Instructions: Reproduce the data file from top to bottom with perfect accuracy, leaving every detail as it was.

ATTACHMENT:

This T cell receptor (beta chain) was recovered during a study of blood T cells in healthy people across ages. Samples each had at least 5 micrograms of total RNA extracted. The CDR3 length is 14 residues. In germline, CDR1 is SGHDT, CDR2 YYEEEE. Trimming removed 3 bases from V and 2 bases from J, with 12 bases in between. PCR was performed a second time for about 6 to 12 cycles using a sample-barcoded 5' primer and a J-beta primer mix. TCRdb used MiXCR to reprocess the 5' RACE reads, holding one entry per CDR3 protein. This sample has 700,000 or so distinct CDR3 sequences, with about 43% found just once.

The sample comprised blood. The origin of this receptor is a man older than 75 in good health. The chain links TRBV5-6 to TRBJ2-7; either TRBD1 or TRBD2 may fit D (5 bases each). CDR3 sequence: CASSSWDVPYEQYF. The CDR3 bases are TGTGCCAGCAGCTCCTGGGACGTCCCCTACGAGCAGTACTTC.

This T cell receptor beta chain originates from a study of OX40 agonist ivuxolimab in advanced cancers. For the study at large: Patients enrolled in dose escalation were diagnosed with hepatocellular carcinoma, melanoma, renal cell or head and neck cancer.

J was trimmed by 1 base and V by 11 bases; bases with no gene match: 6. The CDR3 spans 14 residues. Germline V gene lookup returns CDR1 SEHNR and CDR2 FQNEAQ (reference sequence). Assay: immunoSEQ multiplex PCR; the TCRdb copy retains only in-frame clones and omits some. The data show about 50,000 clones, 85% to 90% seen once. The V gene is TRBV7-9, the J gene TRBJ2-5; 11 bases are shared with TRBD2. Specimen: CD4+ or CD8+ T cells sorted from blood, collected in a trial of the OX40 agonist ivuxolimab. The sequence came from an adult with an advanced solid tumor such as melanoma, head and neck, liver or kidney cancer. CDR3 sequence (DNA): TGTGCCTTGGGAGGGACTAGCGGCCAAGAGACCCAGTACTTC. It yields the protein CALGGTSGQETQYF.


This T cell receptor (beta chain) was recovered during a study of blood T cells in healthy people across ages. Samples each had at least 5 micrograms of total RNA extracted. The CDR3 length is 14 residues. In germline, CDR1 is SGHDT, CDR2 YYEEEE. Trimming removed 3 bases from V and 2 bases from J, with 12 bases in between. PCR was performed a second time for about 6 to 12 cycles using a sample-barcoded 5' primer and a J-beta primer mix. TCRdb used MiXCR to reprocess the 5' RACE reads, holding one entry per CDR3 protein. This sample has 700,000 or so distinct CDR3 sequences, with about 43% found just once.

The sample comprised blood. The origin of this receptor is a man older than 75 in good health. The chain links TRBV5-6 to TRBJ2-7; either TRBD1 or TRBD2 may fit D (5 bases each). CDR3 sequence: CASSSWDVPYEQYF. The CDR3 bases are TGTGCCAGCAGCTCCTGGGACGTCCCCTACGAGCAGTACTTC.

This T cell receptor beta chain originates from a study of OX40 agonist ivuxolimab in advanced cancers. For the study at large: Patients enrolled in dose escalation were diagnosed with hepatocellular carcinoma, melanoma, renal cell or head and neck cancer.

J was trimmed by 1 base and V by 11 bases; bases with no gene match: 6. The CDR3 spans 14 residues. Germline V gene lookup returns CDR1 SEHNR and CDR2 FQNEAQ (reference sequence). Assay: immunoSEQ multiplex PCR; the TCRdb copy retains only in-frame clones and omits some. The data show about 50,000 clones, 85% to 90% seen once. The V gene is TRBV7-9, the J gene TRBJ2-5; 11 bases are shared with TRBD2. Specimen: CD4+ or CD8+ T cells sorted from blood, collected in a trial of the OX40 agonist ivuxolimab. The sequence came from an adult with an advanced solid tumor such as melanoma, head and neck, liver or kidney cancer. CDR3 sequence (DNA): TGTGCCTTGGGAGGGACTAGCGGCCAAGAGACCCAGTACTTC. It yields the protein CALGGTSGQETQYF.